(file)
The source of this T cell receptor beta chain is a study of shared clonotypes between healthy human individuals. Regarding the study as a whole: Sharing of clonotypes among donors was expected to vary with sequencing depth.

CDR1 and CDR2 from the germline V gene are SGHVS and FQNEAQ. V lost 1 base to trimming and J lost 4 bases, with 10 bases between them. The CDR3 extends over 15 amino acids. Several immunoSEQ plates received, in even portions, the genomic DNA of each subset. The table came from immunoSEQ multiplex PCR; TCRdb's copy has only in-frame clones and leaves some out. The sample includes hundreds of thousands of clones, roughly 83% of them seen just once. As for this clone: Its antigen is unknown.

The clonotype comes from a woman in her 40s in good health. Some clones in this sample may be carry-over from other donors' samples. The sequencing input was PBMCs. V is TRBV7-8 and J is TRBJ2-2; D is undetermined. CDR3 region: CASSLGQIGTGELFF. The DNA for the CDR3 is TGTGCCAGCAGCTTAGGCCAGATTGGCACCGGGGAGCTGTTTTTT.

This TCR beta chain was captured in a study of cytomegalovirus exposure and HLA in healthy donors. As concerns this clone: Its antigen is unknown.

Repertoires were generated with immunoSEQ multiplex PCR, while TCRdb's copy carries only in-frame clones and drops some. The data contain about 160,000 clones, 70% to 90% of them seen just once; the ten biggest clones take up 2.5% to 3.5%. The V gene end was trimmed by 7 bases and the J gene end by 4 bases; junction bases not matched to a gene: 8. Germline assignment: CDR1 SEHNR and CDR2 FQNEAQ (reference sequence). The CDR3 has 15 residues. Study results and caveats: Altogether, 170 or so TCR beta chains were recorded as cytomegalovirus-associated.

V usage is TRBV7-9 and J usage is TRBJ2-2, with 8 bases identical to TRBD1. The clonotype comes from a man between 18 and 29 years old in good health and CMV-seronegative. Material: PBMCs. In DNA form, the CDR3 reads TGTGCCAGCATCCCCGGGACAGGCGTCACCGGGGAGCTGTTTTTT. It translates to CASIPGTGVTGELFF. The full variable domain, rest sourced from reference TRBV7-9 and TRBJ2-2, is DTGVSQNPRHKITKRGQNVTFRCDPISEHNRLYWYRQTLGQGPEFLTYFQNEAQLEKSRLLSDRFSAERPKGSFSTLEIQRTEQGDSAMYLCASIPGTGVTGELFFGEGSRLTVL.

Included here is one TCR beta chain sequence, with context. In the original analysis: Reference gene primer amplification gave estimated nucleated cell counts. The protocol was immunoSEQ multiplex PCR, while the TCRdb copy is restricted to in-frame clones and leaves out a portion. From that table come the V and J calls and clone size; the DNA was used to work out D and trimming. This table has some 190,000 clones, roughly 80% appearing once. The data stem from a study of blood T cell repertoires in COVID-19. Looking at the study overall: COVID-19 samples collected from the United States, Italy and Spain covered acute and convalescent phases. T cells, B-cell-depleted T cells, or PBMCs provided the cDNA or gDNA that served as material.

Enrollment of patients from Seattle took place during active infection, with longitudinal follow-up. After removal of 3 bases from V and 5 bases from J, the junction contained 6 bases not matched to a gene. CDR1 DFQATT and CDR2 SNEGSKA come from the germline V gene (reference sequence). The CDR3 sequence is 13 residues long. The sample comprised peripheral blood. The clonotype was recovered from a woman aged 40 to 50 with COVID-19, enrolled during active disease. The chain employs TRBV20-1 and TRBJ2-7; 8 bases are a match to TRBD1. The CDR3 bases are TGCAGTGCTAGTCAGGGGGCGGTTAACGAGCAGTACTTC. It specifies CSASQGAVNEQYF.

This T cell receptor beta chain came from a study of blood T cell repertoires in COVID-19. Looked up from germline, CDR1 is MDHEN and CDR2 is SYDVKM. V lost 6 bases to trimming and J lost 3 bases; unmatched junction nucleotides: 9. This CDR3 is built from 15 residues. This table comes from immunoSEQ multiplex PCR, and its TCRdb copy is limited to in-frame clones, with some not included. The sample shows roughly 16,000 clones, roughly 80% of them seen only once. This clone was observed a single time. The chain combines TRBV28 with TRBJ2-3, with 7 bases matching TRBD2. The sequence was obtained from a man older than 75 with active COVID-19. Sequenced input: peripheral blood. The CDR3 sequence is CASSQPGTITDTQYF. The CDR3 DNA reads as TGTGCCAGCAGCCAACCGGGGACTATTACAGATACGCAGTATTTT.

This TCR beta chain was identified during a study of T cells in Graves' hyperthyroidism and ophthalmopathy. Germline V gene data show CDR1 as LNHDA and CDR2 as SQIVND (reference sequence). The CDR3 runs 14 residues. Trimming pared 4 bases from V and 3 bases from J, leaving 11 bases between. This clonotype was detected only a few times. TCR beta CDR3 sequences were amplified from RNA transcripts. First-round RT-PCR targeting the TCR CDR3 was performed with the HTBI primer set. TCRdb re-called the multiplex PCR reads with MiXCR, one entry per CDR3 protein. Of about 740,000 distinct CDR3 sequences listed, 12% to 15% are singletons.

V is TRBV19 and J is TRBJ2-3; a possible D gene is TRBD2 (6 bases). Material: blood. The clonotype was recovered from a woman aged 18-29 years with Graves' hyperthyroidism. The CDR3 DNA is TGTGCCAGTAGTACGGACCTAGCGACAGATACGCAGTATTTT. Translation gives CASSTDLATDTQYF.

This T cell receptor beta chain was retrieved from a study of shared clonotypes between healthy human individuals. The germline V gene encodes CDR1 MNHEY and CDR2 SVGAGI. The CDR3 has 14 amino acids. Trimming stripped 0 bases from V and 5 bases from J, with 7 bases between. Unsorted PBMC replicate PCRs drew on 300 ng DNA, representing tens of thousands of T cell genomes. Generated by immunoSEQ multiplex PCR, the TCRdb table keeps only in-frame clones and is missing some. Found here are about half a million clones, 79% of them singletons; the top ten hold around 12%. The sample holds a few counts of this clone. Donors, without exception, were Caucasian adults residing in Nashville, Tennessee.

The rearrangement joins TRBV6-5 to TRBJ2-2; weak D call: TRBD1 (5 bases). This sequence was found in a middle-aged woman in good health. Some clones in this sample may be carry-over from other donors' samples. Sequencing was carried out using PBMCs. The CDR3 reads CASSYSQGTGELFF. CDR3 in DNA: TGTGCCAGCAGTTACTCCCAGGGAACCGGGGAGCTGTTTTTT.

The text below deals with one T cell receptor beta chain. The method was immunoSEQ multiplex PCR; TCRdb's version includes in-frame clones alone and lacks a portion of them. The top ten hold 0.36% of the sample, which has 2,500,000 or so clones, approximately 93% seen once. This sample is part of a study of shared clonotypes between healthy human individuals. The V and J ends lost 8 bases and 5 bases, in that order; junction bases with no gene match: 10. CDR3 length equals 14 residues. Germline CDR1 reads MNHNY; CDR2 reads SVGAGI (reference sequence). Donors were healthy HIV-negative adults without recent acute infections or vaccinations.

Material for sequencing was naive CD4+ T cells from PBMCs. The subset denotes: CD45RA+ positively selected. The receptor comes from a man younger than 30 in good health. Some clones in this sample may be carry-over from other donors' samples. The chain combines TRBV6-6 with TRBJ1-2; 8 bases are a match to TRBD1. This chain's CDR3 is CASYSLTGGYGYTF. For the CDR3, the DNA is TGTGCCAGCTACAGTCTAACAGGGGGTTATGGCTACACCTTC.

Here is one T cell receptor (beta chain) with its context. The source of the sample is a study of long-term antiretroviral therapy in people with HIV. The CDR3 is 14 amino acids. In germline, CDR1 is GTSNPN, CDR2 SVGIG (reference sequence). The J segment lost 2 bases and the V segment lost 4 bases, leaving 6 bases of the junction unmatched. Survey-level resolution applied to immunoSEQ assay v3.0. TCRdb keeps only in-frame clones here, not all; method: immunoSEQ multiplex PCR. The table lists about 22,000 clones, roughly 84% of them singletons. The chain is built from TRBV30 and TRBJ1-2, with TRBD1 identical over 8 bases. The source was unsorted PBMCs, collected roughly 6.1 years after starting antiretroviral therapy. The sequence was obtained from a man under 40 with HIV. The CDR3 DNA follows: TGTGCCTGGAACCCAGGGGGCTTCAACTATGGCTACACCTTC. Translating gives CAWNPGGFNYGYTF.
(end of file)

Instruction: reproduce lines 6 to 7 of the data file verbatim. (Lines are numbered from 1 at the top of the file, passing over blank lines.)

V usage is TRBV7-9 and J usage is TRBJ2-2, with 8 bases identical to TRBD1. The clonotype comes from a man between 18 and 29 years old in good health and CMV-seronegative. Material: PBMCs. In DNA form, the CDR3 reads TGTGCCAGCATCCCCGGGACAGGCGTCACCGGGGAGCTGTTTTTT. It translates to CASIPGTGVTGELFF. The full variable domain, rest sourced from reference TRBV7-9 and TRBJ2-2, is DTGVSQNPRHKITKRGQNVTFRCDPISEHNRLYWYRQTLGQGPEFLTYFQNEAQLEKSRLLSDRFSAERPKGSFSTLEIQRTEQGDSAMYLCASIPGTGVTGELFFGEGSRLTVL.

Included here is one TCR beta chain sequence, with context. In the original analysis: Reference gene primer amplification gave estimated nucleated cell counts. The protocol was immunoSEQ multiplex PCR, while the TCRdb copy is restricted to in-frame clones and leaves out a portion. From that table come the V and J calls and clone size; the DNA was used to work out D and trimming. This table has some 190,000 clones, roughly 80% appearing once. The data stem from a study of blood T cell repertoires in COVID-19. Looking at the study overall: COVID-19 samples collected from the United States, Italy and Spain covered acute and convalescent phases. T cells, B-cell-depleted T cells, or PBMCs provided the cDNA or gDNA that served as material.